If it’s true that we eat with our eyes first, then the same might be said about smoking and cannabis. Just the sight of a perfectly fluffy, emerald green bud or dense, deep green-purple nug is enough to make any marijuana aficionado or cannabis connoisseur shed a tear of joy. There are books, calendars, posters, shirts, accessories and more that celebrate the unique beauty of the cannabis plant, but rarely do these go beyond showcasing a super close shot that gets a good look at the fibrous hairs or shimmering trichomes. Within the plant is a whole other world and “Cannabis: Marijuana Under the Microscope”offers a concentrated look at what’s really going on beneath the surface.The collection of images from Ted Kinsman is all about the breathtaking beauty of a botanical wonder that has been utilized for medical, recreational and sacred purposes since antiquity. It displays the anatomical features in a way that most people have understandably never experienced and inspires a deeper appreciation of the elaborate process of a maturing cannabis plant, from seed to blossom. It’s a short and sweet compilation (128 pages) of photographic art and botanical science that opens up with a brief foreword and introduction before jumping directly into the pictures.
Within the book, there’s a lot to learn from each of the 140 color images, including a sea of THC-drenched trichomes speckled all over a maturing flower, an endlessly porous cross-section from a stem, a glimpse of the structural complexity of a root extending from a newly germinated seed and the cyclical cells that transport water and nutrients to the plant. There are also microscopic images of the skin on the plant’s stem, defensive structures developed during the formation of a new leaf that’s eager to protect itself and even an X-ray of a bud bursting with seeds that are ready to be harvested. And that’s just for starters.
Photographers or photography enthusiasts will definitely appreciate the technical skill used to capture such in-depth and precise images. Kinsman is an associate professor who teaches high-speed photography and scanning electron microscopy in the Photographic Sciences Department at Rochester Institute of Technology and has degrees in science education, optics and physics. There are both visible light macro images that were photographed with either a macro lens or a light microscope and scanning electron microscope images that were later digitally colorized.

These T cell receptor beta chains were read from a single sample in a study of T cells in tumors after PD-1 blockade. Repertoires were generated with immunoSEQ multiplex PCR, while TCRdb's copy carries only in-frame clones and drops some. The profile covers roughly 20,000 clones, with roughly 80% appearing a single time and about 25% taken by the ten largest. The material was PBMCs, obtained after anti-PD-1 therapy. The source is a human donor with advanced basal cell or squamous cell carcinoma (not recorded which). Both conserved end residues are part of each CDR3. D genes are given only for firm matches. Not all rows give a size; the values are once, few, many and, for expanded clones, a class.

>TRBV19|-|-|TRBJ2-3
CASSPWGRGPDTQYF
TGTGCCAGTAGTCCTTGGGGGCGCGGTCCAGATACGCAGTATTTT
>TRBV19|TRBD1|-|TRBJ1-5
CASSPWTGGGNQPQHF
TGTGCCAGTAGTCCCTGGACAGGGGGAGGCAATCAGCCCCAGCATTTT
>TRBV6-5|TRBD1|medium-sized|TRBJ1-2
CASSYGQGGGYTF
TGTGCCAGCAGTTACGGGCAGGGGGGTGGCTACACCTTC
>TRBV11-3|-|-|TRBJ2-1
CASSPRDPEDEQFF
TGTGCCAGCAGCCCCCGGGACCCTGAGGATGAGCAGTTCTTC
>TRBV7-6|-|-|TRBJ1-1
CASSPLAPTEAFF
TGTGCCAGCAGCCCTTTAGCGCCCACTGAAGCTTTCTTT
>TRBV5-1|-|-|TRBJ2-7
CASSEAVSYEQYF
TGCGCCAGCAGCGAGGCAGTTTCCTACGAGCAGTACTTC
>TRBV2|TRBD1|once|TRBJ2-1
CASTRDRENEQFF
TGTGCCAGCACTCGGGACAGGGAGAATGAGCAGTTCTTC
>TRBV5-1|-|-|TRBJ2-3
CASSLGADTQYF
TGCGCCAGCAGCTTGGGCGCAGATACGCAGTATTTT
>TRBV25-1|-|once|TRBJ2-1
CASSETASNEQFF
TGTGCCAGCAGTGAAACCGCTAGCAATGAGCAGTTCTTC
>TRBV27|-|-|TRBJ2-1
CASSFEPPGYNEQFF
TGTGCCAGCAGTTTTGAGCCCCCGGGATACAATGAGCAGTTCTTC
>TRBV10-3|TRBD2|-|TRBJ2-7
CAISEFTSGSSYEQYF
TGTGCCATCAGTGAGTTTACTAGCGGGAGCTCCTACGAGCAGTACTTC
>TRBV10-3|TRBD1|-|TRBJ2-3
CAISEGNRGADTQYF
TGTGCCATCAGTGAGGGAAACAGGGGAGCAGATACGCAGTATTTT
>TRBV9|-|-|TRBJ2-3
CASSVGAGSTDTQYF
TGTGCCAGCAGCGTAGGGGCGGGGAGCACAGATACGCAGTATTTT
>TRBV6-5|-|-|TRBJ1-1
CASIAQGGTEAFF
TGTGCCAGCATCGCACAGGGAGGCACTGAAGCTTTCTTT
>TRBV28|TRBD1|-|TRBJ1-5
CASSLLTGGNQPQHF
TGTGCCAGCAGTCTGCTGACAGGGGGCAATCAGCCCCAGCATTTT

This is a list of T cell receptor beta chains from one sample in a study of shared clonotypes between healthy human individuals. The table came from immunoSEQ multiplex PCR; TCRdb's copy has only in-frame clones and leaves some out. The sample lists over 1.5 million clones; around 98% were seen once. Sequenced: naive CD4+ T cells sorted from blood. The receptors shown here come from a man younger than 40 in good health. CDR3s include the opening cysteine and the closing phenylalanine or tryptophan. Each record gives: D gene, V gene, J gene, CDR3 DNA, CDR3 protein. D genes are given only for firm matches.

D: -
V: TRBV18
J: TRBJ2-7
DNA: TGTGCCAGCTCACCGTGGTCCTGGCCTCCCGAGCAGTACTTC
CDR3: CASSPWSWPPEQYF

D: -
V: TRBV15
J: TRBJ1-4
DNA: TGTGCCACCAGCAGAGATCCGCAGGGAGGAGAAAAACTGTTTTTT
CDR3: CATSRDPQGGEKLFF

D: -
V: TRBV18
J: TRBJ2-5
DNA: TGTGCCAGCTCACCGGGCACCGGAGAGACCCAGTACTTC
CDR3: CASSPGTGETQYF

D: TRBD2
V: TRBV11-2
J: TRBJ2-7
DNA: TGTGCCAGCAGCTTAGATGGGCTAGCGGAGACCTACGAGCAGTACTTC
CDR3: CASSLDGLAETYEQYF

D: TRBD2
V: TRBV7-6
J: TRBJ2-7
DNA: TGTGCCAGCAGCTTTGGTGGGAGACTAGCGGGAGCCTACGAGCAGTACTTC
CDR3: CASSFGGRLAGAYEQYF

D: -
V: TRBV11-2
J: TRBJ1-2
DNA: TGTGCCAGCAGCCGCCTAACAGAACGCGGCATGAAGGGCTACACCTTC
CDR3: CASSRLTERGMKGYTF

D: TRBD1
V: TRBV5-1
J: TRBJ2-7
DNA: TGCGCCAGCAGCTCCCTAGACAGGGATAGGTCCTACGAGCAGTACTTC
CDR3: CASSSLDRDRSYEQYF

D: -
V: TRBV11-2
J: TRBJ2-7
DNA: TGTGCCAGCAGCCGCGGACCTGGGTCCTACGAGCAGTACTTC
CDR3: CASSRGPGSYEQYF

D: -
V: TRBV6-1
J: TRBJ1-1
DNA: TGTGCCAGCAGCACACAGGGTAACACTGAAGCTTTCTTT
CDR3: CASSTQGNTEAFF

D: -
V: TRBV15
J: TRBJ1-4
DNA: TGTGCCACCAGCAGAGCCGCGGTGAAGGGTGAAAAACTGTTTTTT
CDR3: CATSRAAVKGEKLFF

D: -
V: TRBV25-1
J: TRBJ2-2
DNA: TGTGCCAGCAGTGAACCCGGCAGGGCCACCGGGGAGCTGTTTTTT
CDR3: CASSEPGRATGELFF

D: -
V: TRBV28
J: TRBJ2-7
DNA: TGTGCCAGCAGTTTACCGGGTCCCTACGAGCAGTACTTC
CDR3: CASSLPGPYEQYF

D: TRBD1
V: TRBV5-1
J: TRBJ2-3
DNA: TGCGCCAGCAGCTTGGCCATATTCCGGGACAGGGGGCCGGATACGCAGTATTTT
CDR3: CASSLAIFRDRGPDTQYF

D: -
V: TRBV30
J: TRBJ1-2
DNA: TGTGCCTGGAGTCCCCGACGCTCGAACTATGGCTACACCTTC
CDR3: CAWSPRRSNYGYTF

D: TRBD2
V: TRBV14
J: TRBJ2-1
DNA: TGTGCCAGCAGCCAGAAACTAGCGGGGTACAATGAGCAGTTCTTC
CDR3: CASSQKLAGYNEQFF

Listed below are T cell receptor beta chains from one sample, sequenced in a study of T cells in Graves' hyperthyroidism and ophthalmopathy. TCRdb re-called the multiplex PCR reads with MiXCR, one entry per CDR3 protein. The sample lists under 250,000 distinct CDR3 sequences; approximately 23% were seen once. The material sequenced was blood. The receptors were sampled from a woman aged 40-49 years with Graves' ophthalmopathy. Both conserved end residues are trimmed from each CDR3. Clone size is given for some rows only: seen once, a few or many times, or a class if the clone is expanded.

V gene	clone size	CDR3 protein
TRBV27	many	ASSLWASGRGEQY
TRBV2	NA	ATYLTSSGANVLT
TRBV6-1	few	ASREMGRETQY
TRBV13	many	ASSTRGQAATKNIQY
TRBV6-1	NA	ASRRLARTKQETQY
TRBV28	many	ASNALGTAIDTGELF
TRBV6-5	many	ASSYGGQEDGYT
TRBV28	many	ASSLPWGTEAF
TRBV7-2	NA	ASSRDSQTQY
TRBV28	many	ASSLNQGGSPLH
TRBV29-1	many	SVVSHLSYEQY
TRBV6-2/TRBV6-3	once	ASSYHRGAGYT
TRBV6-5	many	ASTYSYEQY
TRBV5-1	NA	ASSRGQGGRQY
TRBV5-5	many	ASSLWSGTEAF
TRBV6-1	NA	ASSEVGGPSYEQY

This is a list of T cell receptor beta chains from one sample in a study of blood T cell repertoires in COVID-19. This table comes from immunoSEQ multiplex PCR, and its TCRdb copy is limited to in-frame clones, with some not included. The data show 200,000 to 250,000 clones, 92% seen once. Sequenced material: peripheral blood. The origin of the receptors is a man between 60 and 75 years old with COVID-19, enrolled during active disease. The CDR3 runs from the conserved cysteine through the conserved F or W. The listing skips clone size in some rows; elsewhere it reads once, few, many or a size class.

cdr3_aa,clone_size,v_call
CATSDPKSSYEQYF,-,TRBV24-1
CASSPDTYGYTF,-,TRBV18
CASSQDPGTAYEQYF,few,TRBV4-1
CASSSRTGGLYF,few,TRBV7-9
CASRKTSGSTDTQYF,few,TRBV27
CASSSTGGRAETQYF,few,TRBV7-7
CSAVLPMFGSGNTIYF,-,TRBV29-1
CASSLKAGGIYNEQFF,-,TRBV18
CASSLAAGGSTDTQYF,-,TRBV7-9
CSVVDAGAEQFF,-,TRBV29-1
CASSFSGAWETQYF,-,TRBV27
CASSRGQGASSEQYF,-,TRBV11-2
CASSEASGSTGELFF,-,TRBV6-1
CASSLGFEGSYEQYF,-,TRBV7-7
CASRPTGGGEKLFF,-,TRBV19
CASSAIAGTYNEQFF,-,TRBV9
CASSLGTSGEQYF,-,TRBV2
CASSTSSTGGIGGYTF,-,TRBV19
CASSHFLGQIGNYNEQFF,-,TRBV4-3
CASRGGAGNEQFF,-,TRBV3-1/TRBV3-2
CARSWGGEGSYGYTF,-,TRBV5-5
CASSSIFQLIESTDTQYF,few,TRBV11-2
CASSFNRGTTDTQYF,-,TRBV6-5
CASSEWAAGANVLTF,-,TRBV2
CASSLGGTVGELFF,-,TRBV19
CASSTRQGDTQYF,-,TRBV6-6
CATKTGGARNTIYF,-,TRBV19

Readers don’t necessarily have to be interested in or know much about science to appreciate this book. Kinsman thoughtfully omits the names for parts of the plants that are complex or hard to pronounce and offers direct, simple descriptions that allow readers to still grasp the intricacy of the image before their eyes. However, people who only have a minimal interest in cannabis outside of the experience of consuming it might be a little bored, even though the pictures are fascinating enough on their own.
People who have never cared to know more about strain profiles, genetics, cultivation techniques (indoor, outdoor, light dep, etc.) or other factors that go into creating the best parts of cannabis may not be moved by an image featuring multiple types of trichomes on a single bud. But for those who find themselves curious about cannabis beyond getting high, this book is another gem to add their collection that can help deepen their understanding and provide insight into the inner workings of one of their favorite things.
Originally published in Issue 32 of Cannabis Now. LEARN MORE
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